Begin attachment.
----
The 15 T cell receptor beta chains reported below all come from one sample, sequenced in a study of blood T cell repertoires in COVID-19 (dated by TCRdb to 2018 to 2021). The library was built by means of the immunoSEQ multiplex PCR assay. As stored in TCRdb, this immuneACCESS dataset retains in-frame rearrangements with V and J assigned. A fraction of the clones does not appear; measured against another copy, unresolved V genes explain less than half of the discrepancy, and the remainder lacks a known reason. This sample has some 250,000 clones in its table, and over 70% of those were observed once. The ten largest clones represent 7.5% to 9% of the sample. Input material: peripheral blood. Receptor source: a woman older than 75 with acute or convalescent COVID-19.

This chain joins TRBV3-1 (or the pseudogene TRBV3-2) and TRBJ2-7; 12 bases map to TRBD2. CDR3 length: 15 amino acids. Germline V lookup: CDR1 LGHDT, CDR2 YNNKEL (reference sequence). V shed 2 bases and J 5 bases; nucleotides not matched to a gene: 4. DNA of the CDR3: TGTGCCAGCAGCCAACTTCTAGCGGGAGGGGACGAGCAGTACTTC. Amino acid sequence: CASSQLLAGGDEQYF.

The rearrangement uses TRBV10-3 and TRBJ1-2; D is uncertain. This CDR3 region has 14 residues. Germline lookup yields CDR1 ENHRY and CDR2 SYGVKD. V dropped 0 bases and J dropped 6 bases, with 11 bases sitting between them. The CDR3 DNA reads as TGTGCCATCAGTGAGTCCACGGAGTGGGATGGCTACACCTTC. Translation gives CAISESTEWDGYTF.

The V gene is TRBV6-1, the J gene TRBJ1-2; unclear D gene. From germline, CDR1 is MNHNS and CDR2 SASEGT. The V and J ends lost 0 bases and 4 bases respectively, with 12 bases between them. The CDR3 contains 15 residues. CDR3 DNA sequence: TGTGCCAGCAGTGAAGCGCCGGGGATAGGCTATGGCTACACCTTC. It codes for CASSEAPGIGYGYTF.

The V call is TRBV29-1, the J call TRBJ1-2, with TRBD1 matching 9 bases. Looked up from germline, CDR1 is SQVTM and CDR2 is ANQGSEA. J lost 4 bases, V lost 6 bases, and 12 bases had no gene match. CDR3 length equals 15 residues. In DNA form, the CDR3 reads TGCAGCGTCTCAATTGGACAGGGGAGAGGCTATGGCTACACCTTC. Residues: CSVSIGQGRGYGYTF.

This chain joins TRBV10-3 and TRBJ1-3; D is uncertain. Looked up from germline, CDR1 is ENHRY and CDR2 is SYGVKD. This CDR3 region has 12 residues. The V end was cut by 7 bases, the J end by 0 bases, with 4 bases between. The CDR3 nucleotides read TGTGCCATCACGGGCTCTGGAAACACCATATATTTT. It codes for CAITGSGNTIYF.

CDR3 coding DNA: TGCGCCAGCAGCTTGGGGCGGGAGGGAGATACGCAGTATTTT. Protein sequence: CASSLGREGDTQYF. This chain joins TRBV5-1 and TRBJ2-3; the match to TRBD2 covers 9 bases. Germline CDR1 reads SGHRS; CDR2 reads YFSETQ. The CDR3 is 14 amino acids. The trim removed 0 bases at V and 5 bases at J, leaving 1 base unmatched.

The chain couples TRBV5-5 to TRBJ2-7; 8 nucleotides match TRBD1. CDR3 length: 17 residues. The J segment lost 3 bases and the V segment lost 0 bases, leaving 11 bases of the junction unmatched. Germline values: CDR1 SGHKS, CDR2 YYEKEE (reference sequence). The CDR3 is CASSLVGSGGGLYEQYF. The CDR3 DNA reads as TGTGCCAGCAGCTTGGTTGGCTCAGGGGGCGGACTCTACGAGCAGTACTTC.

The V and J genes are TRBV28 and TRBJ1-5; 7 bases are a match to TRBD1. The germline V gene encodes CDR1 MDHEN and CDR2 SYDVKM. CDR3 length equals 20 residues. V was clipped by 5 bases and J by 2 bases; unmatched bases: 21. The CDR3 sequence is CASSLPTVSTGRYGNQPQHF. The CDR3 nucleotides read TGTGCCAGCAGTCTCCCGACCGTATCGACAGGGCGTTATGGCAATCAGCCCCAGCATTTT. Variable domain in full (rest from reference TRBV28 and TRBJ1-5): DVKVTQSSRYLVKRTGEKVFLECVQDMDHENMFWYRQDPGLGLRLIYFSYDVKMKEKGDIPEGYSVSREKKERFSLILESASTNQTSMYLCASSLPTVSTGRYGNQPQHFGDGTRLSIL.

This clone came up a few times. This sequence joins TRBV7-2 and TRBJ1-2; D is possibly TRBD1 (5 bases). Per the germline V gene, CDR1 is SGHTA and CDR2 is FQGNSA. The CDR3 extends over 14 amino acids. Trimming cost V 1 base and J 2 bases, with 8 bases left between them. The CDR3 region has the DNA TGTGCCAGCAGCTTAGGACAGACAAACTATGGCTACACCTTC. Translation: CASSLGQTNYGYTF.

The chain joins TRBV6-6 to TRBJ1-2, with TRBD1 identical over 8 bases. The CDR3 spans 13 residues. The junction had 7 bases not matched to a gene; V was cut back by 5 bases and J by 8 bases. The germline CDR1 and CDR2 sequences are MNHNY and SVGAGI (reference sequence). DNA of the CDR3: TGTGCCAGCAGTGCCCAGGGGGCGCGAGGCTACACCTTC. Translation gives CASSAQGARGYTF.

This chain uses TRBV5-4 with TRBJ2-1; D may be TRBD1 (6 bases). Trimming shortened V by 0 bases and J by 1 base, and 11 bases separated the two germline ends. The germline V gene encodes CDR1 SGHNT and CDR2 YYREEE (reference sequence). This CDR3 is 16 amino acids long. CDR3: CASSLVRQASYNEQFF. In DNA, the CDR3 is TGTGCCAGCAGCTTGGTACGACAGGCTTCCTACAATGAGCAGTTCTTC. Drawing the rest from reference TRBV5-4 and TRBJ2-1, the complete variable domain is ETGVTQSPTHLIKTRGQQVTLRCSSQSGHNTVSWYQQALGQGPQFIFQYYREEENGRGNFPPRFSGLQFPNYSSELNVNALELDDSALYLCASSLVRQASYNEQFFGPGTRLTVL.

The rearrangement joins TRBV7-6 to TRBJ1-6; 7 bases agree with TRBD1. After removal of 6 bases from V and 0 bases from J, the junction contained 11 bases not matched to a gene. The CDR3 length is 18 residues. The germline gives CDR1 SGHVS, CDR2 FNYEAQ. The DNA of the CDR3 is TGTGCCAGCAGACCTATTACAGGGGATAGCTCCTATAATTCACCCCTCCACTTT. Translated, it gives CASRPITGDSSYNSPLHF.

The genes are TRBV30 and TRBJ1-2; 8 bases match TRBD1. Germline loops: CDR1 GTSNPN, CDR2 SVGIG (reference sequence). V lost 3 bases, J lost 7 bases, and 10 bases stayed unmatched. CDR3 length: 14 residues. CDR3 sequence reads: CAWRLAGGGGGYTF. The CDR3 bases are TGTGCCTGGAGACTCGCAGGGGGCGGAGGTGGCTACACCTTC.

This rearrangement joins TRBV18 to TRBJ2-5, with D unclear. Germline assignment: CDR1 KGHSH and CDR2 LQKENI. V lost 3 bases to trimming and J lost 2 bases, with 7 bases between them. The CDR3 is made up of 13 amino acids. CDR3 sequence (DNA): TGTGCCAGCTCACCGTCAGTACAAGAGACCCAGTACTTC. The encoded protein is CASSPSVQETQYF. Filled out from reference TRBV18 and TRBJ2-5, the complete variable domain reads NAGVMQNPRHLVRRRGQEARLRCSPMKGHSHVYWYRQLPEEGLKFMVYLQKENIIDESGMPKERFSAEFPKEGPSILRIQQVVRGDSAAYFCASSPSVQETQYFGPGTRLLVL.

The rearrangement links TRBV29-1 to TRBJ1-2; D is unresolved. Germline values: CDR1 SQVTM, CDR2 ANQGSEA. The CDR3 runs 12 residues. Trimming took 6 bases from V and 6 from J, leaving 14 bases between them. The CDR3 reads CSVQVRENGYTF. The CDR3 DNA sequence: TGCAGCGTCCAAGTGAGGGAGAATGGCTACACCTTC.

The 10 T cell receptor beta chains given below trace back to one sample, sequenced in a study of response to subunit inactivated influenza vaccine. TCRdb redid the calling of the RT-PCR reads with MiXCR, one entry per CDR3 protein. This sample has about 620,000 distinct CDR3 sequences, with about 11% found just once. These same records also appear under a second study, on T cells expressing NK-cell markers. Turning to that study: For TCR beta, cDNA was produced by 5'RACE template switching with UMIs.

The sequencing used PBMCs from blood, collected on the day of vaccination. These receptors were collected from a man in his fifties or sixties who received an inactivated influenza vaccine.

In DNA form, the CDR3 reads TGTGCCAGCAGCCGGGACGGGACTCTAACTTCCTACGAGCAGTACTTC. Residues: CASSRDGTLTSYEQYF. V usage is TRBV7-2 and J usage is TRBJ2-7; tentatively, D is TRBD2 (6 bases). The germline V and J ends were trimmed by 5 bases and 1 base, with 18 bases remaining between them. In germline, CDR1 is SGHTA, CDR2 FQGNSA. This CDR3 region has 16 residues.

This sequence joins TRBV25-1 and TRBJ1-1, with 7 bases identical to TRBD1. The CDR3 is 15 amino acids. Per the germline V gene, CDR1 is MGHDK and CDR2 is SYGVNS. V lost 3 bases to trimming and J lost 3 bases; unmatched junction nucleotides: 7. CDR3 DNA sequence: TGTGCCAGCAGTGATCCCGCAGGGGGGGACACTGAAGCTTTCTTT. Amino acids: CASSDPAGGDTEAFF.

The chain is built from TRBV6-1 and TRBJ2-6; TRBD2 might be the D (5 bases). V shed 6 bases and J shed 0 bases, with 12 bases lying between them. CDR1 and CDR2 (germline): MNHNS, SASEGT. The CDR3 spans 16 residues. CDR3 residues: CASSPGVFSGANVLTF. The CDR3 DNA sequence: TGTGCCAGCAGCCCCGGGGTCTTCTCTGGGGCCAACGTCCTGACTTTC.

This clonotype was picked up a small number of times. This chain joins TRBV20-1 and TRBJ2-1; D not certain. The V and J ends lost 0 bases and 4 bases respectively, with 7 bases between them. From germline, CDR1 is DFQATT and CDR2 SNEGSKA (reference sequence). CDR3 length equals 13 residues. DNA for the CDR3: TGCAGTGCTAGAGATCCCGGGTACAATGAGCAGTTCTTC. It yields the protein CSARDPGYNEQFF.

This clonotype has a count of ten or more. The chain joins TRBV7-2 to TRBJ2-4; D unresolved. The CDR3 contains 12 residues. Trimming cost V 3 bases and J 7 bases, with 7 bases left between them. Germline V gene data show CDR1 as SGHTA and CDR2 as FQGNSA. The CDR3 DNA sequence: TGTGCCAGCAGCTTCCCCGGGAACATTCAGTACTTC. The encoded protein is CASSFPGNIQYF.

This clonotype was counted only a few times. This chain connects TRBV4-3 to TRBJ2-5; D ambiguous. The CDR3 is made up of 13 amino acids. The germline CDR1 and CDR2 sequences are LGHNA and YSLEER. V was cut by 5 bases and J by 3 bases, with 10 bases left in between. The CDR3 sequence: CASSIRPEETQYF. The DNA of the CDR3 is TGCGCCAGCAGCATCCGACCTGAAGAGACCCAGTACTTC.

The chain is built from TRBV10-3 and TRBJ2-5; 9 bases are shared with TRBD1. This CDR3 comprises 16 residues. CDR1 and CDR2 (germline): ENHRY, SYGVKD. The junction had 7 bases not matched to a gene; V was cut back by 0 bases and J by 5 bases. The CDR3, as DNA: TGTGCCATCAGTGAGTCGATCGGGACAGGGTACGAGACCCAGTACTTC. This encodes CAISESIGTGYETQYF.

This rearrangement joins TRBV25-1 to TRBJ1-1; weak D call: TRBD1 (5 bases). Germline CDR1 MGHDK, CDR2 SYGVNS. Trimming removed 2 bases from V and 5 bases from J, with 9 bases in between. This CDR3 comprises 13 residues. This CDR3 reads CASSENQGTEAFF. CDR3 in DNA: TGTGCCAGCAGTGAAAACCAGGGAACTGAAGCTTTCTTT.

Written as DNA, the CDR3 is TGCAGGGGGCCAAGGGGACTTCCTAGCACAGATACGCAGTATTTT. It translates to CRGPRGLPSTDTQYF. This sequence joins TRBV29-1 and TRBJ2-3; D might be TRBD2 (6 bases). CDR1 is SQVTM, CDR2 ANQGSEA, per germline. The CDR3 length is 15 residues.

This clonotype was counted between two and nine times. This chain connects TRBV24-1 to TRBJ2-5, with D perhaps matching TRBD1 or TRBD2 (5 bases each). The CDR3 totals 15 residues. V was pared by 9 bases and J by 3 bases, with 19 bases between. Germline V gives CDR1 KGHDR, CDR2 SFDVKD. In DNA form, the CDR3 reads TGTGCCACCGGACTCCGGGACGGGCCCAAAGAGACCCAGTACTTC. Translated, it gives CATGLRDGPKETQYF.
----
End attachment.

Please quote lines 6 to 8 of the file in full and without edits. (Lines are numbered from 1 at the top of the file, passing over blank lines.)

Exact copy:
This chain joins TRBV10-3 and TRBJ1-3; D is uncertain. Looked up from germline, CDR1 is ENHRY and CDR2 is SYGVKD. This CDR3 region has 12 residues. The V end was cut by 7 bases, the J end by 0 bases, with 4 bases between. The CDR3 nucleotides read TGTGCCATCACGGGCTCTGGAAACACCATATATTTT. It codes for CAITGSGNTIYF.

CDR3 coding DNA: TGCGCCAGCAGCTTGGGGCGGGAGGGAGATACGCAGTATTTT. Protein sequence: CASSLGREGDTQYF. This chain joins TRBV5-1 and TRBJ2-3; the match to TRBD2 covers 9 bases. Germline CDR1 reads SGHRS; CDR2 reads YFSETQ. The CDR3 is 14 amino acids. The trim removed 0 bases at V and 5 bases at J, leaving 1 base unmatched.

The chain couples TRBV5-5 to TRBJ2-7; 8 nucleotides match TRBD1. CDR3 length: 17 residues. The J segment lost 3 bases and the V segment lost 0 bases, leaving 11 bases of the junction unmatched. Germline values: CDR1 SGHKS, CDR2 YYEKEE (reference sequence). The CDR3 is CASSLVGSGGGLYEQYF. The CDR3 DNA reads as TGTGCCAGCAGCTTGGTTGGCTCAGGGGGCGGACTCTACGAGCAGTACTTC.